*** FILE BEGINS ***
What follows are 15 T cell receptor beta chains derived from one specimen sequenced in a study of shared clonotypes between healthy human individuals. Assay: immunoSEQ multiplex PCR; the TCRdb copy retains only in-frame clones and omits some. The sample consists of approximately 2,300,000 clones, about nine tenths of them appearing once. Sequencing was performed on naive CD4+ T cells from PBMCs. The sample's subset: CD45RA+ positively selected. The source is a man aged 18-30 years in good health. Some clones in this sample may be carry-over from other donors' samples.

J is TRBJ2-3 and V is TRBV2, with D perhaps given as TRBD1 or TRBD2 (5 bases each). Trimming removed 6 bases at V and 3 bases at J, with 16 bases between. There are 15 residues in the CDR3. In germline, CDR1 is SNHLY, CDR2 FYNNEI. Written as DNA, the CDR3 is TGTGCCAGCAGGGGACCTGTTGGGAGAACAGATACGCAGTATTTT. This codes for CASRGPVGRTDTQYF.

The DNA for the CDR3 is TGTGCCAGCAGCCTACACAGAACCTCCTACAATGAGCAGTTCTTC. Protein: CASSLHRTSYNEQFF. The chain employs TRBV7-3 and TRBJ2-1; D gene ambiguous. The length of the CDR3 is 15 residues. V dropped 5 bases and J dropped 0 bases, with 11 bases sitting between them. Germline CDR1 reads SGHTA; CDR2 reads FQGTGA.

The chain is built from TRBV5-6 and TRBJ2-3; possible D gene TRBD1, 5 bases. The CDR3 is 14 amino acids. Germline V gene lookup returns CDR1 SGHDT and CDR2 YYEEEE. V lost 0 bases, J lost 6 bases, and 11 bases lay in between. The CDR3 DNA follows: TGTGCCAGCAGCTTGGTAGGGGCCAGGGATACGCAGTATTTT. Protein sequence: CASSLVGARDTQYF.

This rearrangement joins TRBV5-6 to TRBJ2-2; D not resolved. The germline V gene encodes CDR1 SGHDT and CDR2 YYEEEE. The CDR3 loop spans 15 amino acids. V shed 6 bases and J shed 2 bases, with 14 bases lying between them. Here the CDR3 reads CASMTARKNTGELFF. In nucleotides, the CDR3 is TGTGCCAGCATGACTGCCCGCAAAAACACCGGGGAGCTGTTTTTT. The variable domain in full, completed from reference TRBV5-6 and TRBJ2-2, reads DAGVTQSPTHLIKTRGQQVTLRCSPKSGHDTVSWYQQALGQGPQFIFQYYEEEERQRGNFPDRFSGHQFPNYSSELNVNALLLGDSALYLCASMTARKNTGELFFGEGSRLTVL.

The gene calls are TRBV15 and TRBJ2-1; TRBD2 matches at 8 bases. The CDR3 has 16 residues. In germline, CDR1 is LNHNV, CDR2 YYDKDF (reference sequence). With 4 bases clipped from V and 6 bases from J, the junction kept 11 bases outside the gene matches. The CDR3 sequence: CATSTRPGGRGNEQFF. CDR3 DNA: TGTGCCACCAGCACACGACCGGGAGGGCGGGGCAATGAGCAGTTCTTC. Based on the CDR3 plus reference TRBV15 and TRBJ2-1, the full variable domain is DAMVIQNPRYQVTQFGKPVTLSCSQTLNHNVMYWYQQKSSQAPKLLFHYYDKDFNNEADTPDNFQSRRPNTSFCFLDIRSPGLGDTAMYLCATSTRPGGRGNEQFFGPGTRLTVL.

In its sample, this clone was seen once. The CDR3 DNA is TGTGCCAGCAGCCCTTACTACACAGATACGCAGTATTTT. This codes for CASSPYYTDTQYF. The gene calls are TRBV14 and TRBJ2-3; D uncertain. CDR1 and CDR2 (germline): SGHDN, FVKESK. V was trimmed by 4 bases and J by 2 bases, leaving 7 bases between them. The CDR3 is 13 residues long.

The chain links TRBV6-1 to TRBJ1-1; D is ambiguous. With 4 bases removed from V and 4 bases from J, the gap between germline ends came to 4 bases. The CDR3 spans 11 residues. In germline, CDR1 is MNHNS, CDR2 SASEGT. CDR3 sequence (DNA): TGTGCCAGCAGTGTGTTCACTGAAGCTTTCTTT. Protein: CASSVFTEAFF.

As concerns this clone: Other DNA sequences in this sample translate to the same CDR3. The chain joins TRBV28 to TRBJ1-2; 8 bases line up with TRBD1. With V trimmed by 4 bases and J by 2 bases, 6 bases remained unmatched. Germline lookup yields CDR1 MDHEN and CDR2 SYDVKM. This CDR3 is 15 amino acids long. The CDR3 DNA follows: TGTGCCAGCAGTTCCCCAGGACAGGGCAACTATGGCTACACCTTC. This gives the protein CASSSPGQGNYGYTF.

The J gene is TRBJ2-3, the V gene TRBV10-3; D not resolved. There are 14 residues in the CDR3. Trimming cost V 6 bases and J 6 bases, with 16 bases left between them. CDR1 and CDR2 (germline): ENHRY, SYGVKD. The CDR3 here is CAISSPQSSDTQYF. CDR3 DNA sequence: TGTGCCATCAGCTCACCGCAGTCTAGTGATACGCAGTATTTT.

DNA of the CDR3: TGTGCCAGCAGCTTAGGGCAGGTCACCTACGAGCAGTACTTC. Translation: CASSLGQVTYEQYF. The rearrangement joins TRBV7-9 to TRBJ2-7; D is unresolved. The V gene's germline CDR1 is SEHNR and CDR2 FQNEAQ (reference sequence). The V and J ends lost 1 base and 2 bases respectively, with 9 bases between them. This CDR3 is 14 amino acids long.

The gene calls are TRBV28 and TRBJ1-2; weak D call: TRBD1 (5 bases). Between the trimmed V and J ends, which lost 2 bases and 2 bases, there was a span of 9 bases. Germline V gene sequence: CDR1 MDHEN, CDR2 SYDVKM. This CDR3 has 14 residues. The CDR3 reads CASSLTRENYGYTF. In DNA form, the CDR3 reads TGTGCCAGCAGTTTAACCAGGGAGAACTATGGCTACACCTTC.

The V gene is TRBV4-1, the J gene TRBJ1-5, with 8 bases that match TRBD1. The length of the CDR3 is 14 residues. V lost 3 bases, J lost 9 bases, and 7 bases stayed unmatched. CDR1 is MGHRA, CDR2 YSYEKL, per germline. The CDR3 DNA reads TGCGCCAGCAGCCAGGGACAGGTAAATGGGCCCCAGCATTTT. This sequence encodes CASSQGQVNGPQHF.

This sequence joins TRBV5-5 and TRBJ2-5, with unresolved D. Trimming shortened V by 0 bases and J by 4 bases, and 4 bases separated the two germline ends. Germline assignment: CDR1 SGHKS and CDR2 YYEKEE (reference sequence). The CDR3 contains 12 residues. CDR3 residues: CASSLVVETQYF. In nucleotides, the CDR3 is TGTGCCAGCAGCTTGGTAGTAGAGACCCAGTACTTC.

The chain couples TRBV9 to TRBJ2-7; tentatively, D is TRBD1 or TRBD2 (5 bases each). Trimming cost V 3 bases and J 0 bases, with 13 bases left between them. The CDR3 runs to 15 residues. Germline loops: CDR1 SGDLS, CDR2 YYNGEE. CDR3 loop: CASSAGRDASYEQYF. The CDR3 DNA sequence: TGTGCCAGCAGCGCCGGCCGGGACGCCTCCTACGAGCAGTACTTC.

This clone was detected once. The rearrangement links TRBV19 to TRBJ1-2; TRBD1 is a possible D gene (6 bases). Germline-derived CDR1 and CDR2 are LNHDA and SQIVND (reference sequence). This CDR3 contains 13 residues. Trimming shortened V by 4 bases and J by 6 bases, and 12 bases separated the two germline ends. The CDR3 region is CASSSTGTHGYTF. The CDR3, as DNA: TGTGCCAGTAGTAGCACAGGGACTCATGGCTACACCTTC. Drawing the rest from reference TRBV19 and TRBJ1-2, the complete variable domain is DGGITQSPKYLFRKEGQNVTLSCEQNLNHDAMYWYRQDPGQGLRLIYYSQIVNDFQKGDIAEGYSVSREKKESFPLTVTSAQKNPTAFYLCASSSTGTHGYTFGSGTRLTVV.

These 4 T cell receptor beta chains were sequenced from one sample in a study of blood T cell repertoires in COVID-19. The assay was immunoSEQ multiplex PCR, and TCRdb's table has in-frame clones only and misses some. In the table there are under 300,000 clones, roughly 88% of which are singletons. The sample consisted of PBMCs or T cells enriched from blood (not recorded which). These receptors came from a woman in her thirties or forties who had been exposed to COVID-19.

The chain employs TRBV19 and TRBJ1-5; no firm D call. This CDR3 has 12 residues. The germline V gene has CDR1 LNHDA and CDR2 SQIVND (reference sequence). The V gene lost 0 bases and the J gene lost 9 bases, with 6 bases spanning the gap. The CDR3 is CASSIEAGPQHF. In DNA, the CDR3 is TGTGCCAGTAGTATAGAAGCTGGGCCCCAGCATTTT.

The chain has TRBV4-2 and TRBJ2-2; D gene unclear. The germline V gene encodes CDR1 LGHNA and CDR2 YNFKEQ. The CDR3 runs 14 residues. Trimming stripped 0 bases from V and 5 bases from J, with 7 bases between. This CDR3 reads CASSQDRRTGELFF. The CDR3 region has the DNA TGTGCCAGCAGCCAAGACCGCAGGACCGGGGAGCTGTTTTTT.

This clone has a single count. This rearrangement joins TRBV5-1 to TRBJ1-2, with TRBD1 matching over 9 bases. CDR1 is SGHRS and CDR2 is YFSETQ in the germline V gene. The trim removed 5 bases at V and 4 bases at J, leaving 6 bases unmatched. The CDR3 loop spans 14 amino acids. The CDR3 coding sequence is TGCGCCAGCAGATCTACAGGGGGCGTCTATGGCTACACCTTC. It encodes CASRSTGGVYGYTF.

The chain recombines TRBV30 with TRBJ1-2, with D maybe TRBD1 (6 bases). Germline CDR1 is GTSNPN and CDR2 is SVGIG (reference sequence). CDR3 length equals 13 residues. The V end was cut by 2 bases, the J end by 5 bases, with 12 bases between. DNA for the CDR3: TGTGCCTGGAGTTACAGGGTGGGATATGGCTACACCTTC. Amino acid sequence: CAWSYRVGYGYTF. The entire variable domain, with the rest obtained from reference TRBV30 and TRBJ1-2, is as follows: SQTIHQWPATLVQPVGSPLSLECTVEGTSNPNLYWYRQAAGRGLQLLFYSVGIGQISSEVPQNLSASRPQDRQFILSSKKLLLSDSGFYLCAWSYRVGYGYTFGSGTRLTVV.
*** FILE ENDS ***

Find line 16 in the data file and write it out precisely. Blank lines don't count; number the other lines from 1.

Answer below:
This clone was detected once. The rearrangement links TRBV19 to TRBJ1-2; TRBD1 is a possible D gene (6 bases). Germline-derived CDR1 and CDR2 are LNHDA and SQIVND (reference sequence). This CDR3 contains 13 residues. Trimming shortened V by 4 bases and J by 6 bases, and 12 bases separated the two germline ends. The CDR3 region is CASSSTGTHGYTF. The CDR3, as DNA: TGTGCCAGTAGTAGCACAGGGACTCATGGCTACACCTTC. Drawing the rest from reference TRBV19 and TRBJ1-2, the complete variable domain is DGGITQSPKYLFRKEGQNVTLSCEQNLNHDAMYWYRQDPGQGLRLIYYSQIVNDFQKGDIAEGYSVSREKKESFPLTVTSAQKNPTAFYLCASSSTGTHGYTFGSGTRLTVV.